ISLAMABAD: The capital was again awash with anticipation and speculation on Saturday night on two counts: the prime minister’s address to the nation slated for Sunday and reports that judges of the Supreme Court were in conclave ostensibly to exchange views about petitions challenging the 18th Amendment.
The judges’ meeting lasted from 9.30am to 6pm. They had held a similar meeting last week.
According to reliable sources, Yousuf Raza Gilani will make an attempt to allay the apex court’s apprehensions and misgivings set off after Thursday’s television reports about reversal of the judges’ reinstatement order.
The judiciary has issued notices to the attorney general, the Pemra chairman and officials of three private TV channels to appear before a 17-judge bench on Monday.
Sources told Dawn that the prime minister had made the decision to address the nation after meeting President Asif Ali Zardari on Friday when the Supreme Court issued a blunt restraining order stating that attempts to void the March 16, 2009, notification would mean subverting the Constitution — defined as high treason under Article 6 of the Constitution.
The order was issued after the attorney general expressed his inability to provide a written statement of the prime minister on the issue despite a directive of the judges.
Dramatic incidents have dominated the past three days — the nation saw all the judges re-assembling at the SC building at midnight on Thursday despite the fact that they had already held a six-hour meeting. Another nine-hour meeting was held on Saturday. This has proved unnerving for the nation that has been witnessing a tug of war between the judiciary and the government for over two years.
All these developments are taking place at a time when the 17-judge bench of the Supreme Court has completed hearing of petitions challenging key provisions of the 18th Amendment and is expected to announce the verdict shortly.
The court is also hearing an appeal by the government against its decision of nullifying the NRO and a case about its implementation.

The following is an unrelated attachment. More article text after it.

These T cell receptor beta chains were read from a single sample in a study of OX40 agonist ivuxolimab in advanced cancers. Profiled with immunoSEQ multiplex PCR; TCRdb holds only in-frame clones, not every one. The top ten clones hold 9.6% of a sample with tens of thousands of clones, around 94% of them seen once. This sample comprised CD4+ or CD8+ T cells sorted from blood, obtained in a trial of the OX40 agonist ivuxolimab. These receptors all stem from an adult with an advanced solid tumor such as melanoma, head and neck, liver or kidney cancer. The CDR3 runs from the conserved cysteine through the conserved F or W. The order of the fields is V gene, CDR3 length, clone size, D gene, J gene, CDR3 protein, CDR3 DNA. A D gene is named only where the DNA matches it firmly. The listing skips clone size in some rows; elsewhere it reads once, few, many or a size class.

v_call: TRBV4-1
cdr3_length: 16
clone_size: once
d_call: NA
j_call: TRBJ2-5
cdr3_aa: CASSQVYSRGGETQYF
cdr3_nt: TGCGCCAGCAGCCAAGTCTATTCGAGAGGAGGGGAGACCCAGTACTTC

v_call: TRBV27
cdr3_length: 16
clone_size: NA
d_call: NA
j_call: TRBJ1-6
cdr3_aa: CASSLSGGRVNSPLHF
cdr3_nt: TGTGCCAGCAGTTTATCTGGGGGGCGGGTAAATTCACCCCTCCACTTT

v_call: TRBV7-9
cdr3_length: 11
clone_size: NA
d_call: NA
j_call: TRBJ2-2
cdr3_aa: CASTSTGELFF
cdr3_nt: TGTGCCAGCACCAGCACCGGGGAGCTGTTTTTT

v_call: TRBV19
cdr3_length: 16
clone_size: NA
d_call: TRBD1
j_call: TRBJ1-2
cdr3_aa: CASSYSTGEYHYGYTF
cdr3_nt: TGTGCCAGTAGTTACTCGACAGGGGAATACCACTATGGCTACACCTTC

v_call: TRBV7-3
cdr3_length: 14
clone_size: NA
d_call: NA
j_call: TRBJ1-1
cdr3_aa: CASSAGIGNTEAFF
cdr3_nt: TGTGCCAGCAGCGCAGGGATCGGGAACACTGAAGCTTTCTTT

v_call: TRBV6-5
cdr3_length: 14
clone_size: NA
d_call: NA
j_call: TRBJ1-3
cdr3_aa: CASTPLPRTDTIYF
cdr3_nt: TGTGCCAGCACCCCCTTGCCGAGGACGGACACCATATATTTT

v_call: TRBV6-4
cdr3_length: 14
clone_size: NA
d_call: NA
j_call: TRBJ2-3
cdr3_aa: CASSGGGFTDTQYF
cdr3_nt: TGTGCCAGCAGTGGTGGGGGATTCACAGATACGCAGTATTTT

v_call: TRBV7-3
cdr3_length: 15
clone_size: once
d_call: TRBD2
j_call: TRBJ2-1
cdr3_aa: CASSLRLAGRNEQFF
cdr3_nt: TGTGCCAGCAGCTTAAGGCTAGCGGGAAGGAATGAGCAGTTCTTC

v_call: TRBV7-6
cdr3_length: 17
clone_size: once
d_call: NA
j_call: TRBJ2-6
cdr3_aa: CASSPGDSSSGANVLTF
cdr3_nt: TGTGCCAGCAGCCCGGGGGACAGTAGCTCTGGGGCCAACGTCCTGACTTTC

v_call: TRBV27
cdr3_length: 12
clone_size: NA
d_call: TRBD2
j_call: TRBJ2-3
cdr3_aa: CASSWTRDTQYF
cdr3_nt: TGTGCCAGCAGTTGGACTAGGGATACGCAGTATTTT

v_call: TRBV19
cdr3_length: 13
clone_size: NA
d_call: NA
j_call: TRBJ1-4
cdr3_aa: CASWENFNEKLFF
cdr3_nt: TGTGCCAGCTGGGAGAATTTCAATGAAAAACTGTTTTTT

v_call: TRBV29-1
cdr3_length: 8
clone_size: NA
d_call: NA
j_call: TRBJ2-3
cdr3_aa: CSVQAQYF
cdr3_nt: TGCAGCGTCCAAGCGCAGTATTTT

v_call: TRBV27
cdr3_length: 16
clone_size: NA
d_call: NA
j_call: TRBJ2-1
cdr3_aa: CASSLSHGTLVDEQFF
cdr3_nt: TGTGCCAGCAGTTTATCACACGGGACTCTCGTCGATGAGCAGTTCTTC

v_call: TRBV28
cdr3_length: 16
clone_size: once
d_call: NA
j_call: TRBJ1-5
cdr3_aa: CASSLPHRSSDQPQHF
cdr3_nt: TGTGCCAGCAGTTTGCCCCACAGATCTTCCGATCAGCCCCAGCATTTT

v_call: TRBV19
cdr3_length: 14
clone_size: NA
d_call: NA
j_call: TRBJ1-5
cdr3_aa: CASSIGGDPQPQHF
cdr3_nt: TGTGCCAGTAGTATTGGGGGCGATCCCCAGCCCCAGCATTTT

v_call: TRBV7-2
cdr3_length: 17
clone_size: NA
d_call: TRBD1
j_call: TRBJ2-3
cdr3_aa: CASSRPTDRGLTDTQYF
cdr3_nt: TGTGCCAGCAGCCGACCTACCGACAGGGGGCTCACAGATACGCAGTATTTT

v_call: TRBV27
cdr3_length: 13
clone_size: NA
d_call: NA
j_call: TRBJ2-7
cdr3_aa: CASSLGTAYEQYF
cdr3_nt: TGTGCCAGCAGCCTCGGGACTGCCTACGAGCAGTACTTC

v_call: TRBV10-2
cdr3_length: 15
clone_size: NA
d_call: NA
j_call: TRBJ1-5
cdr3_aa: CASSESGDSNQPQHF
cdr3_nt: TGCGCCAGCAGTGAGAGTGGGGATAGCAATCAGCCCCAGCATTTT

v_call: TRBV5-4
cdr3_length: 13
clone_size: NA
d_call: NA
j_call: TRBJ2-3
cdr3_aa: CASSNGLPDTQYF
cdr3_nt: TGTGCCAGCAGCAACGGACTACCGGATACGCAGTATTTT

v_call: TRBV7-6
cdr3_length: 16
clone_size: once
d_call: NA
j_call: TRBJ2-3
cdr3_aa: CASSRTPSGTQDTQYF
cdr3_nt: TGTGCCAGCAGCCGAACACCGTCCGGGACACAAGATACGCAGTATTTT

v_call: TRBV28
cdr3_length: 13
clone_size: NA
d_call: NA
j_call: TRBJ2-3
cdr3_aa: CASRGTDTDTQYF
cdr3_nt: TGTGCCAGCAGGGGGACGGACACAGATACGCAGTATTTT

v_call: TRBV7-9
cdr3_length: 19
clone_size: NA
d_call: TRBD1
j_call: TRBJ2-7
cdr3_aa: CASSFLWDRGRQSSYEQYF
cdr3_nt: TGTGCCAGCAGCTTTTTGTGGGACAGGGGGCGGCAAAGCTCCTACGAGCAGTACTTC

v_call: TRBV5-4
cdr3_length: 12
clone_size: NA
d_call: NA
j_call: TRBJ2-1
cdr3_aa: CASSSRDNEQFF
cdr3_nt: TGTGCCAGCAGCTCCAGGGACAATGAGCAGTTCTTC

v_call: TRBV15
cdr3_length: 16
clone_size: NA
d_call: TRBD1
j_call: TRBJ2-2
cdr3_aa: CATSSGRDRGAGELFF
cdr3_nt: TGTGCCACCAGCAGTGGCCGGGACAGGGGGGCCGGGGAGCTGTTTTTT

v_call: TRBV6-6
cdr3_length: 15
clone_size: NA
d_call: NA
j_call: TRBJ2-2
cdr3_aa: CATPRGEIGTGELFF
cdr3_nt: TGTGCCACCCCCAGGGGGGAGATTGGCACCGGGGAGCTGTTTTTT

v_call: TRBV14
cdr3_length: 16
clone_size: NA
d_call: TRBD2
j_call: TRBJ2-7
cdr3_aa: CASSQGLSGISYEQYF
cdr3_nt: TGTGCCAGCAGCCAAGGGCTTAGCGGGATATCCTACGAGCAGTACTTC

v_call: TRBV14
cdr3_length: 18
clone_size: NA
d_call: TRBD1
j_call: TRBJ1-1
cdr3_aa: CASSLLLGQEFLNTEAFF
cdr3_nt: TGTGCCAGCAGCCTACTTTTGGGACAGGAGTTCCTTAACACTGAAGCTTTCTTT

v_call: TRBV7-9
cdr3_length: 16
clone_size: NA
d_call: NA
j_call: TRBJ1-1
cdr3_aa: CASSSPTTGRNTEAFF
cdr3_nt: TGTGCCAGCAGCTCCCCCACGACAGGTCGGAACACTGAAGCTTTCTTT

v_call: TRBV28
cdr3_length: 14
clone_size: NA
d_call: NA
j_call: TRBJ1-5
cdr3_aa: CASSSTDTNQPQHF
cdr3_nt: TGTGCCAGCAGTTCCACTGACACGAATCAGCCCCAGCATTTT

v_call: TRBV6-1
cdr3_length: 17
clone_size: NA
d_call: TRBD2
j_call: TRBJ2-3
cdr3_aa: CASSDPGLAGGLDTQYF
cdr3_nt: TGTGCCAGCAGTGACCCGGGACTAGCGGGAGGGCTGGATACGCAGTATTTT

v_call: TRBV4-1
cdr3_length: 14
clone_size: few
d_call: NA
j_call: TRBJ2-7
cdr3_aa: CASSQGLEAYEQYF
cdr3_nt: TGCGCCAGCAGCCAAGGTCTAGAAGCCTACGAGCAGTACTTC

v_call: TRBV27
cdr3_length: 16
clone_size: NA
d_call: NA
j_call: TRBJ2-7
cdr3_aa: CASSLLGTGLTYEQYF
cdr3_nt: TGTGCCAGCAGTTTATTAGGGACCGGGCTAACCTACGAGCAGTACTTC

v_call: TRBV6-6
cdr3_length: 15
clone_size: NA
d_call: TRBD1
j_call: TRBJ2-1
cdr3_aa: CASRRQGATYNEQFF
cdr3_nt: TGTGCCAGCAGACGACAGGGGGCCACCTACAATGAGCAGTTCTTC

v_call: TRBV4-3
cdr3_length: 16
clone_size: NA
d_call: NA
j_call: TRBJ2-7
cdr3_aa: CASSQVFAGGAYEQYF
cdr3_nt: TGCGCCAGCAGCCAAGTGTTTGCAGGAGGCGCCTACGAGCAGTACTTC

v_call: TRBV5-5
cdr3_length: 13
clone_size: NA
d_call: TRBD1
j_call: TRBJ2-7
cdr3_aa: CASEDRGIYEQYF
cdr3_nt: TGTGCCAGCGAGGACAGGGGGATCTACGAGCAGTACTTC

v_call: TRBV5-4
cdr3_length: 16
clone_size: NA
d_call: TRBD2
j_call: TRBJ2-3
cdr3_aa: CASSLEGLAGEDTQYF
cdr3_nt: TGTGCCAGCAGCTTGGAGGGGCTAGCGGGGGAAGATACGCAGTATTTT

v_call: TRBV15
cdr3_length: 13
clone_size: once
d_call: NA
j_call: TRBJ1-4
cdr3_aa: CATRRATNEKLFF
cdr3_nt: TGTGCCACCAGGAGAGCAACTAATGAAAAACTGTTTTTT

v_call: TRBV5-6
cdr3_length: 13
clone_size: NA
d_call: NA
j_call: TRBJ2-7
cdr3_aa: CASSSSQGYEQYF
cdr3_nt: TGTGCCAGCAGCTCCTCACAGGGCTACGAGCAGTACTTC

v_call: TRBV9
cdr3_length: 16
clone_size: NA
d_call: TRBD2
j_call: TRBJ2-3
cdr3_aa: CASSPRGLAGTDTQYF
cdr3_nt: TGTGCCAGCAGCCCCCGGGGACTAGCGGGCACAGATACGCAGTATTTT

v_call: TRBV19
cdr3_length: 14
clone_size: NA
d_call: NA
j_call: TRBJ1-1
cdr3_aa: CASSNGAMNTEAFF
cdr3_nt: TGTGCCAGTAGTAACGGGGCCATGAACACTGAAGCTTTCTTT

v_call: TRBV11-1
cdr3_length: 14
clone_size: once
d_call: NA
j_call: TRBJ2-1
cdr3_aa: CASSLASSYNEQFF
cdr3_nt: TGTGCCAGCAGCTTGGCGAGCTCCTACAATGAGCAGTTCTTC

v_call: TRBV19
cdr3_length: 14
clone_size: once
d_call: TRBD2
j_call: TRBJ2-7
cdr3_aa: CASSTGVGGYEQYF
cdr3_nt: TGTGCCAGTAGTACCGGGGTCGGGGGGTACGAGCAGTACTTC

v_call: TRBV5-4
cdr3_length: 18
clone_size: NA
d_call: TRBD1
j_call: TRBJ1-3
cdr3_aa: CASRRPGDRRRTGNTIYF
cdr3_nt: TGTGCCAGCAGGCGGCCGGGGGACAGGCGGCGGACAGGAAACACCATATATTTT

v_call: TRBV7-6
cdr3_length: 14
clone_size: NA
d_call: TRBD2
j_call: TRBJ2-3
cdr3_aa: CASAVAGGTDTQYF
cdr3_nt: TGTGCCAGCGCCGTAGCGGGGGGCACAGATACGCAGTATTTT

Political observers believe that the future scenario will become somehow clearer after the prime minister’s address. The address has acquired significance particularly after a joint news conference of Law Minister Babar Awan and Information Minister Qamar Zaman Kaira on Friday in which they targeted both the judiciary and the media for their role in the ongoing crisis.
It will be interesting to see whether the prime minister also talks in the same tone and tenor or adopts a conciliatory mode.
The prime minister is also expected to take the nation into confidence on the government’s efforts for the rehabilitation of the flood-affected people and the forthcoming ‘strategic dialogue’ with the
SC MEETING: According to sources, the purpose of such meetings was to evolve a consensus and it was not clear if the deliberations had concluded.
It is also not clear as to when the verdict on the petitions challenging the amendment will be announced.
On Sept 30, a 17-judge full court reserved its verdict after over four months of hearing.The proceedings commenced on May 24.
The provisions of the amendment challenged by the petitioners include a new mechanism introduced unanimously by parliament under Article 175-A for appointing superior court judges.
A number of petitions had also oppose the renaming of the NWFP as Khyber Pakhtunkhwa, deletion of Article 17(4) about intra-party elections and insertion of Article 63-A empowering the party heads to have a final say in cases of defection.